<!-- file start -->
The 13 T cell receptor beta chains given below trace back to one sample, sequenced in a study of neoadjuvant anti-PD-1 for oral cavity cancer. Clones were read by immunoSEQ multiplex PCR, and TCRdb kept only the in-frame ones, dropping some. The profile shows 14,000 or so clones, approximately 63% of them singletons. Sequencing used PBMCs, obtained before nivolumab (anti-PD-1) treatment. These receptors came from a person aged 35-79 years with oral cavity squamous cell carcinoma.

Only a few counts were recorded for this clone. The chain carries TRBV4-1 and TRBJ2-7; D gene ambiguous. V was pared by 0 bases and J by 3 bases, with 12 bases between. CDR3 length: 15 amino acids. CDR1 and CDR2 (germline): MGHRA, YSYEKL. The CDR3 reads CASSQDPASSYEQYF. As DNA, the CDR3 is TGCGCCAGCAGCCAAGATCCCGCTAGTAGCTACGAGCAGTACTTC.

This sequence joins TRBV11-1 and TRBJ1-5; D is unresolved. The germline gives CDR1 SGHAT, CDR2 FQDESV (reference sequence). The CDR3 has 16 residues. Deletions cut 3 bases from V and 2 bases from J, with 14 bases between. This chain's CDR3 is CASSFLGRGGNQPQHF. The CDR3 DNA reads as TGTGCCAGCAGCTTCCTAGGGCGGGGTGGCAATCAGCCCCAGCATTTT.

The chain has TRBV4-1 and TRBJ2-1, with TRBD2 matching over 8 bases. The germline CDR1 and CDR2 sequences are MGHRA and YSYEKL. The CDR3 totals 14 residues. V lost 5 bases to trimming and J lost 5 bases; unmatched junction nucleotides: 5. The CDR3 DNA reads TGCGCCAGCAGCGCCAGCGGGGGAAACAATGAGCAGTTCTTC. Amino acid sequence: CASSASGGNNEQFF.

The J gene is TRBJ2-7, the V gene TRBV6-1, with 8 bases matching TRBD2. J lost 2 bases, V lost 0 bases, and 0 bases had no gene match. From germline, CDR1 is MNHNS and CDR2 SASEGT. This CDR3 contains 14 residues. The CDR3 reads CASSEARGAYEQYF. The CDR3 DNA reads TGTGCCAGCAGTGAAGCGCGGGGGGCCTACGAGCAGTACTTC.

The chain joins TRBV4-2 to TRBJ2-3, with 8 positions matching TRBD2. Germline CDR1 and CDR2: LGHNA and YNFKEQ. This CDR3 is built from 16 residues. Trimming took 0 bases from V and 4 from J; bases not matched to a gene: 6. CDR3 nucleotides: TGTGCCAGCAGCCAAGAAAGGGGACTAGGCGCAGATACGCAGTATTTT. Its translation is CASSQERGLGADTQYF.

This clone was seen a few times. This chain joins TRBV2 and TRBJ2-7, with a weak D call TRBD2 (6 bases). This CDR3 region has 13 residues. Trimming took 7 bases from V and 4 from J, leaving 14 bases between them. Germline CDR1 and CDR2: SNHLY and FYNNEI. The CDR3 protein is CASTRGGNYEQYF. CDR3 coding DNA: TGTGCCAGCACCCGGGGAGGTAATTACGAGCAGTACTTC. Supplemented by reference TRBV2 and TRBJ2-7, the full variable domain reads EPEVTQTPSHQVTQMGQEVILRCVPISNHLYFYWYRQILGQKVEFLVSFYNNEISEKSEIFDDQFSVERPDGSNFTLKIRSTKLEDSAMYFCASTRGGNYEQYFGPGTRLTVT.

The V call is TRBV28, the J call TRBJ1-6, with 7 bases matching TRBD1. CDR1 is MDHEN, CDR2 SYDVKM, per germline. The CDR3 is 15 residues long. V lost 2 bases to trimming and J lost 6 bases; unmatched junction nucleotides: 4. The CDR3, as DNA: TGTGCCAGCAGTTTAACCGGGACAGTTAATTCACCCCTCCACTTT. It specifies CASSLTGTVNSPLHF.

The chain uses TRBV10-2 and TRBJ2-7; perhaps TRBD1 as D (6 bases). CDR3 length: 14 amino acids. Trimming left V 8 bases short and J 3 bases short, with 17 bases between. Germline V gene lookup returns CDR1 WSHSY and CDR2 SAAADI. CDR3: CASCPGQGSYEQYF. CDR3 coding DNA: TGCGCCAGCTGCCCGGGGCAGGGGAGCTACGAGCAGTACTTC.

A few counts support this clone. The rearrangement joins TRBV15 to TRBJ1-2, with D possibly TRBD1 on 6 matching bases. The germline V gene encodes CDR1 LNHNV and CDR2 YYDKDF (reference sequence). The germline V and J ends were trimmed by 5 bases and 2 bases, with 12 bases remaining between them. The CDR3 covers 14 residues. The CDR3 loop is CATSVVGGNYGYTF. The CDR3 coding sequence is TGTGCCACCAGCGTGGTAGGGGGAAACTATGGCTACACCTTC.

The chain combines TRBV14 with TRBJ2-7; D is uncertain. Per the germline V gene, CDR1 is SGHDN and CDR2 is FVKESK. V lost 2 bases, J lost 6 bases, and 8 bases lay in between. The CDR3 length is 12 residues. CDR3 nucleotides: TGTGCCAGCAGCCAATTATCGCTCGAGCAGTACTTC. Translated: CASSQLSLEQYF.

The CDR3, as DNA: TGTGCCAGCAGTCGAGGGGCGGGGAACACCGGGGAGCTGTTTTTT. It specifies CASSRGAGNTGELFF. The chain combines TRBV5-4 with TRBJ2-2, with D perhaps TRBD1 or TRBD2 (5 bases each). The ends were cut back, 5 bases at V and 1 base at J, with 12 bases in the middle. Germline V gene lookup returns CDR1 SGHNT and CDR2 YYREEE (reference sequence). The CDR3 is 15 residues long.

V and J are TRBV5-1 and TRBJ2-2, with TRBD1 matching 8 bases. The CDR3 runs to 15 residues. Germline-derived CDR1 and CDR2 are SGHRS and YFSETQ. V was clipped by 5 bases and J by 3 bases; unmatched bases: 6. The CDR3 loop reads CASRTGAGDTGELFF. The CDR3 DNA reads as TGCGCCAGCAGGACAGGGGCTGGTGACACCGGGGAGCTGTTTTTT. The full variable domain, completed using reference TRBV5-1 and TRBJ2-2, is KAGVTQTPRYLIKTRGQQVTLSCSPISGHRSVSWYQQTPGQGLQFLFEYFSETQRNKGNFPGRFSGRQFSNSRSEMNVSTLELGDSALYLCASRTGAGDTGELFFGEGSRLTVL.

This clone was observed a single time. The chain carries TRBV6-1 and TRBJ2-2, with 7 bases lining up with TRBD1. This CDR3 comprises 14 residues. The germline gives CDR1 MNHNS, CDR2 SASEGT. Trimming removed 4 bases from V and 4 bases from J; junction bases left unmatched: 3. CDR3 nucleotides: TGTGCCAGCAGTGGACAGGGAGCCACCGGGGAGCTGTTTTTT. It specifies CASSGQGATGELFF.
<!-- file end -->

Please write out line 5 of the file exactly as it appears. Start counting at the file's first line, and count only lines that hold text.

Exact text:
The J gene is TRBJ2-7, the V gene TRBV6-1, with 8 bases matching TRBD2. J lost 2 bases, V lost 0 bases, and 0 bases had no gene match. From germline, CDR1 is MNHNS and CDR2 SASEGT. This CDR3 contains 14 residues. The CDR3 reads CASSEARGAYEQYF. The CDR3 DNA reads TGTGCCAGCAGTGAAGCGCGGGGGGCCTACGAGCAGTACTTC.